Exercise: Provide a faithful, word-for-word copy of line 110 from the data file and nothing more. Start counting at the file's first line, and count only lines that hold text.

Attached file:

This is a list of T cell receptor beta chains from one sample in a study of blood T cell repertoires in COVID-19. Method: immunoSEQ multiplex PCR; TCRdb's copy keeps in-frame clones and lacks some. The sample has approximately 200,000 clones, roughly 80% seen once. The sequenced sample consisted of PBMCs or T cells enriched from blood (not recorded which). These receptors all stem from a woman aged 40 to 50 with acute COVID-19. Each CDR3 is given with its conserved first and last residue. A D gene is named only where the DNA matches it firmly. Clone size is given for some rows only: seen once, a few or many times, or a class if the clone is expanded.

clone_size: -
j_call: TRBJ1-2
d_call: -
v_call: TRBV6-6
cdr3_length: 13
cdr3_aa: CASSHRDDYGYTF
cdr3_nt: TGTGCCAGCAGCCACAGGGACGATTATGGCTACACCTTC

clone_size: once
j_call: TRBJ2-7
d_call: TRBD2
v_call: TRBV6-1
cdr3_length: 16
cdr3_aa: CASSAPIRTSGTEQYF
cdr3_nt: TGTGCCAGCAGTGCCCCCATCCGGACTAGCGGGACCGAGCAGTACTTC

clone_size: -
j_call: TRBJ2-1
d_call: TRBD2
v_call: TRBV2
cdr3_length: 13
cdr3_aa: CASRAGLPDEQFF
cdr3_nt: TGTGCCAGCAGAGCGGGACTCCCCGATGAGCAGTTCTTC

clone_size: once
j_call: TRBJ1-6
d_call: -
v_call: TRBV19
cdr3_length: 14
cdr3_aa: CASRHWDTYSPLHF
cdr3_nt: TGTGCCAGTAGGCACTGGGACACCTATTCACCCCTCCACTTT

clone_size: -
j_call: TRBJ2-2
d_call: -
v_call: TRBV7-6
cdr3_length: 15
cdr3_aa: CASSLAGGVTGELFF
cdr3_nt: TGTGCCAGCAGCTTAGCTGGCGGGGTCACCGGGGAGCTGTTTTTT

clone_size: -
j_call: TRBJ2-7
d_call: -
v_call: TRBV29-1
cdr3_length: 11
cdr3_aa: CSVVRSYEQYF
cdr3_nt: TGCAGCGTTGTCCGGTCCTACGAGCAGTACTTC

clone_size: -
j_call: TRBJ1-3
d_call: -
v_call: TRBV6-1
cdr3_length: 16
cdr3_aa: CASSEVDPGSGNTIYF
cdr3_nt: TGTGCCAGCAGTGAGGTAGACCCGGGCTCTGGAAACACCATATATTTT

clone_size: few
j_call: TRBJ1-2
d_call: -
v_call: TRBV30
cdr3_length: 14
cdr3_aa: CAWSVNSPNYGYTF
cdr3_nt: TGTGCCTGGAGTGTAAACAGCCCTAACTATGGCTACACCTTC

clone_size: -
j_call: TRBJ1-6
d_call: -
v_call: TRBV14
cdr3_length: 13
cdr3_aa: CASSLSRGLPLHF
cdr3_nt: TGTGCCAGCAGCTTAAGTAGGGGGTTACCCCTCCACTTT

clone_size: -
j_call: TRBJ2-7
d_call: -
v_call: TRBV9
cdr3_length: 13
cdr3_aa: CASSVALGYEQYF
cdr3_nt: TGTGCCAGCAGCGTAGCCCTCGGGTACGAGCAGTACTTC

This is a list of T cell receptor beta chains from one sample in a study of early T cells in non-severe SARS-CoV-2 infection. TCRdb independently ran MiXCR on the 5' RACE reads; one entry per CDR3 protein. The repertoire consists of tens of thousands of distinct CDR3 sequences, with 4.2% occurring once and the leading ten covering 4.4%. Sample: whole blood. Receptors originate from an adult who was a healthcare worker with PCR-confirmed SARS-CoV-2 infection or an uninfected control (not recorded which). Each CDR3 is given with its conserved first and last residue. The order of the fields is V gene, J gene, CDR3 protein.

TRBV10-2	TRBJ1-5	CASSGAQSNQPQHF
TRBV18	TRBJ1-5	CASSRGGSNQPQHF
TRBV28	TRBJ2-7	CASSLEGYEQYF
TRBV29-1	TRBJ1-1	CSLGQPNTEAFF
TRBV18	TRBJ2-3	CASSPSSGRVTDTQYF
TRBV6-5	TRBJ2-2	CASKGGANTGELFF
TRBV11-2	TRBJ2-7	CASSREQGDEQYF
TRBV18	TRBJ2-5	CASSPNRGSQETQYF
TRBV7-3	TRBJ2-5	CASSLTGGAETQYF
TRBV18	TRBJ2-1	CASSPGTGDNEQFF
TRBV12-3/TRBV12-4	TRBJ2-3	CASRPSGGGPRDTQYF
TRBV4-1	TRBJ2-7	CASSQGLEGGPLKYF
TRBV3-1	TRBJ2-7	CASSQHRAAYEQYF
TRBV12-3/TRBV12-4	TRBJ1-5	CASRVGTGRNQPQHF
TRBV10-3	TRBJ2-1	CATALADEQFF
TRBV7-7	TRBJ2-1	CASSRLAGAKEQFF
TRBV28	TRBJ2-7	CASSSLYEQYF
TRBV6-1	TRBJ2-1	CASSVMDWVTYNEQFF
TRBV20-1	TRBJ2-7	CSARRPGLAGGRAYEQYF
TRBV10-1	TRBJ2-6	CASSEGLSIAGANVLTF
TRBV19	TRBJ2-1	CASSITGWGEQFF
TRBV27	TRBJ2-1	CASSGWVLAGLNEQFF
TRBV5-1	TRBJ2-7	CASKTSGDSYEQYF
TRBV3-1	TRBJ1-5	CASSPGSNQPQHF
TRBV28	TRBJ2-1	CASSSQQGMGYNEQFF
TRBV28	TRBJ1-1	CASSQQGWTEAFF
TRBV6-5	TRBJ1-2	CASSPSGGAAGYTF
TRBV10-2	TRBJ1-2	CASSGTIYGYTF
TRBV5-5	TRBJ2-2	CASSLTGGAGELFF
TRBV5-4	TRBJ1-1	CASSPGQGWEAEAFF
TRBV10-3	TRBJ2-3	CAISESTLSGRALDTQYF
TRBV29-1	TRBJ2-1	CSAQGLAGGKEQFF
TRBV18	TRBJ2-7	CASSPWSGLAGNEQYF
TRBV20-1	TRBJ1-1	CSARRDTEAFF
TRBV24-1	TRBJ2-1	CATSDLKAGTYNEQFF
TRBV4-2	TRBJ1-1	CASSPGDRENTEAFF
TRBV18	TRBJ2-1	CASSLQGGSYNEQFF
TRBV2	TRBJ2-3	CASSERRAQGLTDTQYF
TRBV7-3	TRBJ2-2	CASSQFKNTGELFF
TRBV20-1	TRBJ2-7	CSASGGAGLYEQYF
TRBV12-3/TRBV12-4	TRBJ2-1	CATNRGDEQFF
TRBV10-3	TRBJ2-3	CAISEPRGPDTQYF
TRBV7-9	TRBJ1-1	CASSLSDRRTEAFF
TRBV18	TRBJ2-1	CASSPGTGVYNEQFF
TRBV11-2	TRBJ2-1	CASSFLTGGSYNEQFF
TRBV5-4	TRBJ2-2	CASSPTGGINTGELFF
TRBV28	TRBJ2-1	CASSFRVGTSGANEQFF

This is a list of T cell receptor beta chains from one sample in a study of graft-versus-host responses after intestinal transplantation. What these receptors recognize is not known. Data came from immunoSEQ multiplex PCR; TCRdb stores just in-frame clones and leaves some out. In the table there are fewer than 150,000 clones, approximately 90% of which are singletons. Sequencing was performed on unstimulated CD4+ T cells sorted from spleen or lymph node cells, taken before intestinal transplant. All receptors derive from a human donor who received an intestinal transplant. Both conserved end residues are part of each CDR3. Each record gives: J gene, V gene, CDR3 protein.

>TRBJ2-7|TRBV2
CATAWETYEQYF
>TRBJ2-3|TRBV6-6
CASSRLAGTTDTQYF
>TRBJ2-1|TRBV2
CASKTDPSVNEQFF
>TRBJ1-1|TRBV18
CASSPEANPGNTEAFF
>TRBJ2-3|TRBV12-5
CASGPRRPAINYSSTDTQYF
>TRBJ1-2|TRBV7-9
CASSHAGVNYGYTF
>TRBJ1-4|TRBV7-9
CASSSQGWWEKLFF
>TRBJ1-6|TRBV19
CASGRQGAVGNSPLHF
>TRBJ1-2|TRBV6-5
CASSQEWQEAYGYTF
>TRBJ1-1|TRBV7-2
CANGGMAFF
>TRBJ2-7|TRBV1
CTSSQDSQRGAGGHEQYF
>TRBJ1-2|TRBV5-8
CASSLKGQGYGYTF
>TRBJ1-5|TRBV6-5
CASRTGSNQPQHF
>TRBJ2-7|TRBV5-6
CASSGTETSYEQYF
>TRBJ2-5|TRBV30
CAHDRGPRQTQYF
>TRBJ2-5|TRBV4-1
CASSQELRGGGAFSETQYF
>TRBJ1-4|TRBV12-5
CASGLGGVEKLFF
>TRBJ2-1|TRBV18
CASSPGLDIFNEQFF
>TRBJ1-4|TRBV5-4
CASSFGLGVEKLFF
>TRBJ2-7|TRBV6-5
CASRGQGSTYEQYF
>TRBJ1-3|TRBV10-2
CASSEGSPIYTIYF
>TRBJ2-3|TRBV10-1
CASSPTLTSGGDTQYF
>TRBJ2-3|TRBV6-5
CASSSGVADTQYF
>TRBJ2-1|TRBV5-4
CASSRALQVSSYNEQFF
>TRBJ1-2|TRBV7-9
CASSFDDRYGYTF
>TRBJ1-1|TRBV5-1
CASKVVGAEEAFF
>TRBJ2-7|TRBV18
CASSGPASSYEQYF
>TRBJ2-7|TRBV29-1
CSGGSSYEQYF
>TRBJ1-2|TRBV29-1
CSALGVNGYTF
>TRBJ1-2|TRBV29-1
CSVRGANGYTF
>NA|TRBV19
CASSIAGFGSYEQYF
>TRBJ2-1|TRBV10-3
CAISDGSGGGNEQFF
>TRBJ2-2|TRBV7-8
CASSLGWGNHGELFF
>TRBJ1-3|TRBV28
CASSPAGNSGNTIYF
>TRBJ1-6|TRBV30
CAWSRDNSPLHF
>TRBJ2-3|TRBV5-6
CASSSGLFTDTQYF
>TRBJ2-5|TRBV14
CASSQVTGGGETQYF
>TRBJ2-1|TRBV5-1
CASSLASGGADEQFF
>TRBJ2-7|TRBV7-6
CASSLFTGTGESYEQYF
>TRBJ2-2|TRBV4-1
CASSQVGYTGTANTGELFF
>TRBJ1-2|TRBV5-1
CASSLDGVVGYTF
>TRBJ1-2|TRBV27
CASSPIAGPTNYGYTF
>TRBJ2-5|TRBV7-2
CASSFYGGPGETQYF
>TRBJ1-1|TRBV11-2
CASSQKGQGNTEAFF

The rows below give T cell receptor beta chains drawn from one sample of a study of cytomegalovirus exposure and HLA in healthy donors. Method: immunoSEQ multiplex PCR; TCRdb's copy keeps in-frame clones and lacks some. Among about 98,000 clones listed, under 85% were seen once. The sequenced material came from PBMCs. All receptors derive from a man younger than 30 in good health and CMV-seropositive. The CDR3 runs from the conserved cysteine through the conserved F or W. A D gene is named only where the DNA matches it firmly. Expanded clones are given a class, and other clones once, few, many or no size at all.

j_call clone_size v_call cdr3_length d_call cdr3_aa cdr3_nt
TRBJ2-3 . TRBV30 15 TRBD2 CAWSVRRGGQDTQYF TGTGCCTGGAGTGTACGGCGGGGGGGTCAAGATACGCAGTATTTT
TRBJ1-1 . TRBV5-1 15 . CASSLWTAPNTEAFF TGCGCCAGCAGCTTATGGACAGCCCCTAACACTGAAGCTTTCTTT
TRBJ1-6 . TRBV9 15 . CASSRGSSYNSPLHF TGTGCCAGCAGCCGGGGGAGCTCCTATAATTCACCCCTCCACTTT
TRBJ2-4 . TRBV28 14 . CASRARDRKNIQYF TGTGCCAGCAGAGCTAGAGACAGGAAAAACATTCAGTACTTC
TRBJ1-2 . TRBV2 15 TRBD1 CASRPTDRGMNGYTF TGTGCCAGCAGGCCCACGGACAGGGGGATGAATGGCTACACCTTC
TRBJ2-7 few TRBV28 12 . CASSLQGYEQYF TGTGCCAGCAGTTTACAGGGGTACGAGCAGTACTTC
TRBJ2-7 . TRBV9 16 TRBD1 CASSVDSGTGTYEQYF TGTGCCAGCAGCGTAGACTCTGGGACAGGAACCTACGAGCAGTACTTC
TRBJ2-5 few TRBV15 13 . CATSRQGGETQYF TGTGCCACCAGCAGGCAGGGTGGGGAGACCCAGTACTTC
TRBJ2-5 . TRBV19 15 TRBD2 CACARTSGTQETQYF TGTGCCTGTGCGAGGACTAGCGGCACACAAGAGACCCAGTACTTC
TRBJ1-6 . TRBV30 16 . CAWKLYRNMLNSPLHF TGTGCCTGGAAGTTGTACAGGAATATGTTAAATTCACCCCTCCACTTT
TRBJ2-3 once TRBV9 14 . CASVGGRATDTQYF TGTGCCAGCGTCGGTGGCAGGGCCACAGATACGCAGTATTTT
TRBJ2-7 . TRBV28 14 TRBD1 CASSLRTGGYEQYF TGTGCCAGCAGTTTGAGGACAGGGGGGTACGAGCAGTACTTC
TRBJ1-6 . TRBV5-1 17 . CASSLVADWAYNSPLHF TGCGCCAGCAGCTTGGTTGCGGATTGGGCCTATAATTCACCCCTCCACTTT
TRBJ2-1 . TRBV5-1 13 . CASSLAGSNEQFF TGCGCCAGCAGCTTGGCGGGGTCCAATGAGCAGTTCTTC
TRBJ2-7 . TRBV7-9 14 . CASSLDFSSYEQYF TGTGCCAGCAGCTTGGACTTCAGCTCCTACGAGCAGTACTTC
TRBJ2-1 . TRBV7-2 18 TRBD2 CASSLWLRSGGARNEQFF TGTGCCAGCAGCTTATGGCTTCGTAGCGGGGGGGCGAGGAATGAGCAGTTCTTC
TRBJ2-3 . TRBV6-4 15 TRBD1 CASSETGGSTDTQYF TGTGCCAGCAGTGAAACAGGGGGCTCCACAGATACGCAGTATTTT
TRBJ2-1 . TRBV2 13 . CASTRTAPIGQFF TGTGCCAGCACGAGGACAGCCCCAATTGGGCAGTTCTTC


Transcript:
TRBV2	TRBJ2-3	CASSERRAQGLTDTQYF